The recent backlash against women and feminism, highlighted by the Supreme Court decision overturning Roe v. Wade, has left many people asking: Is feminism dead? Or if it isn’t dead, is it lost? The decision dealt a blow to one of the most basic freedoms of women—control over their own bodies. In the rush to protect the life of embryos and fetuses, the lives of millions of women will be compromised if not lost altogether, especially poor and BIPOC women.
The Court is inflicting its right-wing views on a country that does not share its values; a majority of Americans support a woman’s right to abortion. “The “triumphal right,” says Susan Faludi in an interview with Michelle Goldberg, “has taken the gloves off and is pursuing a scorched-earth campaign against women’s most fundamental rights.” [i] And although the feminist movement cannot be reduced to the fight for reproductive justice (with issues such as maternity leave, equal pay, childcare, healthcare, etc., still on the table), banning abortion has become the tip of the patriarchal iceberg.
As the backlash gains traction, feminist authors increasingly report a retrenchment of the movement. Kiara Barrow and Rebecca Panovka write, “For a long time now, we’ve had the sense that feminism is in trouble.” They point to a lack of vitality, a sense of stagnancy, in the movement. “We’re quite alarmed to see that the people around us…are by and large quite disaffected and maybe considered themselves feminists five years ago but now don’t want to anymore.” [ii]
With so much antipathy toward feminism from the backlash, as well as the apathy that coexists, how can feminism be revitalized to regain its momentum? The answer may lie in the distant past, long before the modern feminist movement as such took form. The “fierce goddesses” of ancient times represent an archetype of female rage against injustice. This archetype has been laid down in the deep recesses of our psyches—in what psychiatrist Carl Jung calls the collective unconscious. If we allow our psyches to explore the dark, or shadow, side of the unconscious, images of the dark goddesses can emerge. These dark, or so-called fierce, goddesses carry a primordial energy of destruction of those systems and paradigms that no longer serve us. The dark goddesses challenge paradigms that need to be destroyed, especially patriarchy, which has effectively pushed them into the shadow. They also have the power to create new non-patriarchal structures that promote wellbeing and align with justice. The dark goddesses of ancient times have been submerged in our psyches, but they serve as a repository of fierce energy, of female rage against injustice, which, if tapped into, can rejuvenate the flagging women’s movement.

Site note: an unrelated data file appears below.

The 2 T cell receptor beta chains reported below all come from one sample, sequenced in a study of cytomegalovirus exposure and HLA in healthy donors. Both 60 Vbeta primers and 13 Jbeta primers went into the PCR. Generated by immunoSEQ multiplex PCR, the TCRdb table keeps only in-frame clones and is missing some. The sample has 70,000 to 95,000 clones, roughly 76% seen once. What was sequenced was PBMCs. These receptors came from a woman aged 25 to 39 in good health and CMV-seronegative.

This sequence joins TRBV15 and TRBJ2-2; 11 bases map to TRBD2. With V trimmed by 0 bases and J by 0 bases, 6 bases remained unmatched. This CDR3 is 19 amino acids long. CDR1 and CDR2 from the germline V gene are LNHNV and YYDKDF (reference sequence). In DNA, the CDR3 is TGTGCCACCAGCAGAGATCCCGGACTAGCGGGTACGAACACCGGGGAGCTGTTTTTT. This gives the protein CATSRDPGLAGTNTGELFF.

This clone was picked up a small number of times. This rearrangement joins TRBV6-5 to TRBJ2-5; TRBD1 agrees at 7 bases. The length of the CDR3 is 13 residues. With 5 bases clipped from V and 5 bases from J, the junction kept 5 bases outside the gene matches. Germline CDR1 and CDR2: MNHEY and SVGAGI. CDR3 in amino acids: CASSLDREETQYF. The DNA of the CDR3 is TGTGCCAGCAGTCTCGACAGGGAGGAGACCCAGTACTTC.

One of the most well-known of the dark, or fierce, goddesses, is Kali, a Hindu goddess who is a manifestation of shakti, the primordial energy of the universe, which can be creative as well as destructive. Depicted holding a scimitar in one hand and a severed head in another, with a necklace of skulls and a skirt of body parts, Kali is an archetype of female rage.
Women in India have been worshiping Kali for thousands of years. Their current situation is so dire and injustices so pervasive that a vigilante group called the Gulabi Gang has sought justice for women when the legal system has failed them. The gang, composed of half a million women between the ages of 18 and 65, clad in pink sarees, fights for the education and safety of women in the Uttar Pradesh province. These women warriors seek justice primarily through dialogue, protests, and hunger strikes. When violent crimes against women are committed, the gang turns perpetrators over to police; but when authorities fail to take action, the gang swoops in with sticks, or rods, thrashing the wrongdoers to teach them a lesson. Authorities have lauded the gang’s work, noting that it has brought a new awareness of women’s rights and accelerated the fight against women’s exploitation.